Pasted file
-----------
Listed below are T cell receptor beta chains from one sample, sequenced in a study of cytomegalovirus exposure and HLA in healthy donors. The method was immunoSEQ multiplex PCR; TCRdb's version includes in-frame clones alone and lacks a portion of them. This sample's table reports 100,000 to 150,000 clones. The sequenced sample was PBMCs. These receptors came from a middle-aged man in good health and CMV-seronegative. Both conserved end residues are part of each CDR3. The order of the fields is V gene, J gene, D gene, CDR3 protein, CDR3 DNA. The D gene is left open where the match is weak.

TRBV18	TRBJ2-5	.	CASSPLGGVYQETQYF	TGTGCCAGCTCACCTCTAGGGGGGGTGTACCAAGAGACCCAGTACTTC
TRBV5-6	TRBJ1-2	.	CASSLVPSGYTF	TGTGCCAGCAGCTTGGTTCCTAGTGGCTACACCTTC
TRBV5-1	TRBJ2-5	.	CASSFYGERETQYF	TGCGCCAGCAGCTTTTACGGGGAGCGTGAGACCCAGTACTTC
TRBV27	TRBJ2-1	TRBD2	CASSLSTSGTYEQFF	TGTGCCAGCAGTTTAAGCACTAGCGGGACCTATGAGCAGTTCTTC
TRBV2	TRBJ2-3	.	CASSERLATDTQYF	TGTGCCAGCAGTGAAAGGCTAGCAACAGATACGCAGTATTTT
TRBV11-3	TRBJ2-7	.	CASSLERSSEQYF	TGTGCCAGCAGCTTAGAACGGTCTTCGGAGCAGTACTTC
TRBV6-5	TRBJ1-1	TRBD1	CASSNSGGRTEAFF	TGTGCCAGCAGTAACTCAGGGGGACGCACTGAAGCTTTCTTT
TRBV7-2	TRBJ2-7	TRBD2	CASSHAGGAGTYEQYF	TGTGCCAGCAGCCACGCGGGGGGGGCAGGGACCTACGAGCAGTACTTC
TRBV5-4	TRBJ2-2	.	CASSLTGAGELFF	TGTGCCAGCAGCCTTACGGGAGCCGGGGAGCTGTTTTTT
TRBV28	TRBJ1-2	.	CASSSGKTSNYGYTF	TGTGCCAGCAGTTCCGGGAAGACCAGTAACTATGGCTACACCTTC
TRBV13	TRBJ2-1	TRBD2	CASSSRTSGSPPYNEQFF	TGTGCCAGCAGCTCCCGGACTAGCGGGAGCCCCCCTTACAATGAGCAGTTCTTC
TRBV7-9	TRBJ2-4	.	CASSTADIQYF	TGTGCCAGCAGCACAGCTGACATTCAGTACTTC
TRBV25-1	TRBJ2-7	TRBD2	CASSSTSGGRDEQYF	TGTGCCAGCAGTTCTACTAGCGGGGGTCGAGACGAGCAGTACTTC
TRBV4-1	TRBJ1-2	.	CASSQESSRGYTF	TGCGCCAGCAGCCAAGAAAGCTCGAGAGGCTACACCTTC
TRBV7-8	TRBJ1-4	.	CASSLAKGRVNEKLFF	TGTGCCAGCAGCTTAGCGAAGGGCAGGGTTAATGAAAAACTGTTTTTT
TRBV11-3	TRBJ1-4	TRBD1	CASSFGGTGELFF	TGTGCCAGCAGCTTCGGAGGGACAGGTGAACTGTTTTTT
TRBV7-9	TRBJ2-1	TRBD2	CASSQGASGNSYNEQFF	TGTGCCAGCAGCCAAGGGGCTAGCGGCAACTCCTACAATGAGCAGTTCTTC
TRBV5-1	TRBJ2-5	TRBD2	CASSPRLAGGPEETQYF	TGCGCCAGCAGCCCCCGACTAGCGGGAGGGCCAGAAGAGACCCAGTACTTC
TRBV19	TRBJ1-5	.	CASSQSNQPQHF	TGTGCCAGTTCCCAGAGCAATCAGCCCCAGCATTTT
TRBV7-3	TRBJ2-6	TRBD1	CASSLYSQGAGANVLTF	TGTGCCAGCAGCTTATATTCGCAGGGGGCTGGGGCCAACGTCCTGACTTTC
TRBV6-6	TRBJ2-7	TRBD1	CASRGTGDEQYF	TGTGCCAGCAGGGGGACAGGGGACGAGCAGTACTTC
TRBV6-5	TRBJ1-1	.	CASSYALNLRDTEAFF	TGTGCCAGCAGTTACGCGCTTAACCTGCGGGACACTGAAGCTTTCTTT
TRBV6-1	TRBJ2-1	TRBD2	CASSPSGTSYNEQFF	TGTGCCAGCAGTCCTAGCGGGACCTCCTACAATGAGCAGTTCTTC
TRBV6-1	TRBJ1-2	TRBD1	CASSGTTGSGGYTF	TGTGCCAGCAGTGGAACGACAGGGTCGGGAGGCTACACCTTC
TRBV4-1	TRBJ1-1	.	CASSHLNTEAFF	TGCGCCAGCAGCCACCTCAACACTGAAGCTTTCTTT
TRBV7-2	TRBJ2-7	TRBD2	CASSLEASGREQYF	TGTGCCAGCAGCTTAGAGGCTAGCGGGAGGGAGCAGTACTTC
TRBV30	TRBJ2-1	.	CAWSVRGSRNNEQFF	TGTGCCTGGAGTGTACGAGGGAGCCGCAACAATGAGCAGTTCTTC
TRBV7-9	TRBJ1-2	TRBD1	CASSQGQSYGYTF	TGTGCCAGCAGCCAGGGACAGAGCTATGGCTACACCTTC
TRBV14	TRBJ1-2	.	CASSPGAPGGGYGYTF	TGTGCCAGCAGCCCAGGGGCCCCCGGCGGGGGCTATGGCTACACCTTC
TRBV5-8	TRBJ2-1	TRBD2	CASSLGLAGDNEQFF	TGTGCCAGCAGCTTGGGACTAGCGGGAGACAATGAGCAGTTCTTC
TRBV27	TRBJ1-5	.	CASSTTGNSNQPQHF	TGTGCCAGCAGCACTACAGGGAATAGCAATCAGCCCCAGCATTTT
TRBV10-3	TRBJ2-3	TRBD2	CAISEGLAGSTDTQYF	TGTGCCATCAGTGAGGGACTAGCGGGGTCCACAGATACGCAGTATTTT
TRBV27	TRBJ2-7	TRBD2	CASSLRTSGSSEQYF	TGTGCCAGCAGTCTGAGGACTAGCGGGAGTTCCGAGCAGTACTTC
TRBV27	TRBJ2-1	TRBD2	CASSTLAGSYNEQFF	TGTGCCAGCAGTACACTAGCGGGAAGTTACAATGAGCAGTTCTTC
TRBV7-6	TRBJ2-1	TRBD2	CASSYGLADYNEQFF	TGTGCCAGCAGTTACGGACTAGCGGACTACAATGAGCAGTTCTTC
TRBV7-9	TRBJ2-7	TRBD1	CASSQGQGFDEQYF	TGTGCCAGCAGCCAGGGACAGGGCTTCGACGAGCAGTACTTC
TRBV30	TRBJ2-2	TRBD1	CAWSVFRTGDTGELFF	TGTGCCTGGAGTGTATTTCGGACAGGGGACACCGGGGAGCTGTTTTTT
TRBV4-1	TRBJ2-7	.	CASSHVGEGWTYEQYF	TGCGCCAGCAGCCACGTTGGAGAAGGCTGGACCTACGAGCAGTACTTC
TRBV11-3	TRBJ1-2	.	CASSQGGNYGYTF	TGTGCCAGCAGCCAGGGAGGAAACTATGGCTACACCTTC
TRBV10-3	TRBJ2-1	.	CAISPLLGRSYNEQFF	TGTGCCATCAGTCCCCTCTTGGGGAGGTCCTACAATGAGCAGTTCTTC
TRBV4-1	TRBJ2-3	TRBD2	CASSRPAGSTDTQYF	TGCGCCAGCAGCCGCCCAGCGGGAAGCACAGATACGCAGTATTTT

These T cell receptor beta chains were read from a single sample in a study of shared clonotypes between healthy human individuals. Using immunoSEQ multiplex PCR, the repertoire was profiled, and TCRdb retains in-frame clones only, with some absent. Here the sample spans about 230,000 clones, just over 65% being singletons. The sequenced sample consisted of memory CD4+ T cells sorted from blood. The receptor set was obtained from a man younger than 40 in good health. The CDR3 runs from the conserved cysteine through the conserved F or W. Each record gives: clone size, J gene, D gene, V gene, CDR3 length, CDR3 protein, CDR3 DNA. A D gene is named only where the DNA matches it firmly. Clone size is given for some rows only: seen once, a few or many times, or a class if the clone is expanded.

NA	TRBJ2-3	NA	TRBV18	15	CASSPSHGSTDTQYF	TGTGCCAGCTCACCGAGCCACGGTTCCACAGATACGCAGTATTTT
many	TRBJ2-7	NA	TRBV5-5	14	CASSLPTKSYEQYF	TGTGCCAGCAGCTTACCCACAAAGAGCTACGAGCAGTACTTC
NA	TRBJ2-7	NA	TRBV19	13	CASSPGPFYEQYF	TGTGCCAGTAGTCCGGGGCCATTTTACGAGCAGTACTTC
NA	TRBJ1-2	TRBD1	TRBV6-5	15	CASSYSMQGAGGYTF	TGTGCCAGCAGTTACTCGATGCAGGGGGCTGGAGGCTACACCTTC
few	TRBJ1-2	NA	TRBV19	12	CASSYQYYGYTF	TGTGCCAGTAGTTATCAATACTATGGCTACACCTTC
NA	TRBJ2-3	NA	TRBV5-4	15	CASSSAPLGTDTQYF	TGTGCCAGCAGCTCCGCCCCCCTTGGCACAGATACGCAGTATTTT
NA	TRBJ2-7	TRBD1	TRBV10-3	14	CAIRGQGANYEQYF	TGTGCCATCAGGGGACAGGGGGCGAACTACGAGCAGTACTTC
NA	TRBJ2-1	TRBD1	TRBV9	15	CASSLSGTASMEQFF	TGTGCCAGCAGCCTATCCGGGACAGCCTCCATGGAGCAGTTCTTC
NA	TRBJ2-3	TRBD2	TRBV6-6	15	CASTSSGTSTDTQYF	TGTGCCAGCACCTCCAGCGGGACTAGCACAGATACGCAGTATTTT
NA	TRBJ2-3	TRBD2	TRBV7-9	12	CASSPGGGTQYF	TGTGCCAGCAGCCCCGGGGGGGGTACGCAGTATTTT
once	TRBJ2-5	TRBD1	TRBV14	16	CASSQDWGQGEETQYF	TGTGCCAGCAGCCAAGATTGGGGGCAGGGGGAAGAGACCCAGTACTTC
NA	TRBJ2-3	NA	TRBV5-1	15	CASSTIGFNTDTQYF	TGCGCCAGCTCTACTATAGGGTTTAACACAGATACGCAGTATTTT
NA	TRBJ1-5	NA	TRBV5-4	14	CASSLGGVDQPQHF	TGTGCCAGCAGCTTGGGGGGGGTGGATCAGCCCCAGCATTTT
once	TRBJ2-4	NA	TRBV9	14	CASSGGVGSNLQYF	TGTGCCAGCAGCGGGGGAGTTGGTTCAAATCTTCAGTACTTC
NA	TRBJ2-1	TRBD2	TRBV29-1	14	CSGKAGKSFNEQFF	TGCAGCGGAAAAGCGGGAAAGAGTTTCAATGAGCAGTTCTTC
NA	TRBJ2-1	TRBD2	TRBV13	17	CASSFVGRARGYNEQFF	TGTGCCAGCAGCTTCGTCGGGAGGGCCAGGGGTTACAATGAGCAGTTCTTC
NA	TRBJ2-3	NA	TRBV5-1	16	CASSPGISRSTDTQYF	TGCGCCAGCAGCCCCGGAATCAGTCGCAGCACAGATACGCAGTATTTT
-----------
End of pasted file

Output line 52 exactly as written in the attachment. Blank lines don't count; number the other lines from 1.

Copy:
NA	TRBJ2-3	TRBD2	TRBV6-6	15	CASTSSGTSTDTQYF	TGTGCCAGCACCTCCAGCGGGACTAGCACAGATACGCAGTATTTT